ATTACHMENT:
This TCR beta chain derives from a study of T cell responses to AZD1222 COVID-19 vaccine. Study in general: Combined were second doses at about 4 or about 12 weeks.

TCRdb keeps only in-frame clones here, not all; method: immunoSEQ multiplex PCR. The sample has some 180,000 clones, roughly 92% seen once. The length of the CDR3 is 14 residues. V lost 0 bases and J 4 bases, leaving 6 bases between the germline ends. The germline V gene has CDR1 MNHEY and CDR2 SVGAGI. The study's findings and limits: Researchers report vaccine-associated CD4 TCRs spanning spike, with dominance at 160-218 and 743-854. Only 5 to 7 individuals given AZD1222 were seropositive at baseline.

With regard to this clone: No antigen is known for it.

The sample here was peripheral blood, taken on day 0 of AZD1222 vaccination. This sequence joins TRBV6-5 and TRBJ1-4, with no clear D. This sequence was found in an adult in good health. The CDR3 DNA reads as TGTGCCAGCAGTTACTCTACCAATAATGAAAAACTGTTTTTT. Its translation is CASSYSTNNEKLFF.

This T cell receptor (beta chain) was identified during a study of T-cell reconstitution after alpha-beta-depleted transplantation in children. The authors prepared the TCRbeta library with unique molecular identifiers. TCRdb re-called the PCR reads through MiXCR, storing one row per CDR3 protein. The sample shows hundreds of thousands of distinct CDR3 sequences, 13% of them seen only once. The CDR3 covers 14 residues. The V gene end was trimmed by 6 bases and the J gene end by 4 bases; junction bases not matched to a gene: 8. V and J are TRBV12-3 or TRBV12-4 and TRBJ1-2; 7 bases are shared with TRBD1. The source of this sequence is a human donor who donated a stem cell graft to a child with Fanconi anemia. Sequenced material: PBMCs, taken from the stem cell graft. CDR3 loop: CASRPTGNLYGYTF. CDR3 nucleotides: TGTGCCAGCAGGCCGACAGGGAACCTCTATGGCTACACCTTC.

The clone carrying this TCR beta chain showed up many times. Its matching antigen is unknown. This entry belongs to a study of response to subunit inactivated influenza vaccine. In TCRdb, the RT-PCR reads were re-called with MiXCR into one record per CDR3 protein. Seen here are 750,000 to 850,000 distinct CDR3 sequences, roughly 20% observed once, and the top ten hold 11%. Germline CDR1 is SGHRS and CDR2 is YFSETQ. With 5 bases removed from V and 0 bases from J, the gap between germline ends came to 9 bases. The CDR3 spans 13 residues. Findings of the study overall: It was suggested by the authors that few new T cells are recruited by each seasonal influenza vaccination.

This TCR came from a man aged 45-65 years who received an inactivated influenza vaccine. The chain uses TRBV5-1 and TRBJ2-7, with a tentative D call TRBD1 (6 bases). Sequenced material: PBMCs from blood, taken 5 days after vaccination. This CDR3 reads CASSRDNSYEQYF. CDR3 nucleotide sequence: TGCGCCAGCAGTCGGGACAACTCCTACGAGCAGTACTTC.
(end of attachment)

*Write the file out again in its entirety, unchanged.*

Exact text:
This TCR beta chain derives from a study of T cell responses to AZD1222 COVID-19 vaccine. Study in general: Combined were second doses at about 4 or about 12 weeks.

TCRdb keeps only in-frame clones here, not all; method: immunoSEQ multiplex PCR. The sample has some 180,000 clones, roughly 92% seen once. The length of the CDR3 is 14 residues. V lost 0 bases and J 4 bases, leaving 6 bases between the germline ends. The germline V gene has CDR1 MNHEY and CDR2 SVGAGI. The study's findings and limits: Researchers report vaccine-associated CD4 TCRs spanning spike, with dominance at 160-218 and 743-854. Only 5 to 7 individuals given AZD1222 were seropositive at baseline.

With regard to this clone: No antigen is known for it.

The sample here was peripheral blood, taken on day 0 of AZD1222 vaccination. This sequence joins TRBV6-5 and TRBJ1-4, with no clear D. This sequence was found in an adult in good health. The CDR3 DNA reads as TGTGCCAGCAGTTACTCTACCAATAATGAAAAACTGTTTTTT. Its translation is CASSYSTNNEKLFF.

This T cell receptor (beta chain) was identified during a study of T-cell reconstitution after alpha-beta-depleted transplantation in children. The authors prepared the TCRbeta library with unique molecular identifiers. TCRdb re-called the PCR reads through MiXCR, storing one row per CDR3 protein. The sample shows hundreds of thousands of distinct CDR3 sequences, 13% of them seen only once. The CDR3 covers 14 residues. The V gene end was trimmed by 6 bases and the J gene end by 4 bases; junction bases not matched to a gene: 8. V and J are TRBV12-3 or TRBV12-4 and TRBJ1-2; 7 bases are shared with TRBD1. The source of this sequence is a human donor who donated a stem cell graft to a child with Fanconi anemia. Sequenced material: PBMCs, taken from the stem cell graft. CDR3 loop: CASRPTGNLYGYTF. CDR3 nucleotides: TGTGCCAGCAGGCCGACAGGGAACCTCTATGGCTACACCTTC.

The clone carrying this TCR beta chain showed up many times. Its matching antigen is unknown. This entry belongs to a study of response to subunit inactivated influenza vaccine. In TCRdb, the RT-PCR reads were re-called with MiXCR into one record per CDR3 protein. Seen here are 750,000 to 850,000 distinct CDR3 sequences, roughly 20% observed once, and the top ten hold 11%. Germline CDR1 is SGHRS and CDR2 is YFSETQ. With 5 bases removed from V and 0 bases from J, the gap between germline ends came to 9 bases. The CDR3 spans 13 residues. Findings of the study overall: It was suggested by the authors that few new T cells are recruited by each seasonal influenza vaccination.

This TCR came from a man aged 45-65 years who received an inactivated influenza vaccine. The chain uses TRBV5-1 and TRBJ2-7, with a tentative D call TRBD1 (6 bases). Sequenced material: PBMCs from blood, taken 5 days after vaccination. This CDR3 reads CASSRDNSYEQYF. CDR3 nucleotide sequence: TGCGCCAGCAGTCGGGACAACTCCTACGAGCAGTACTTC.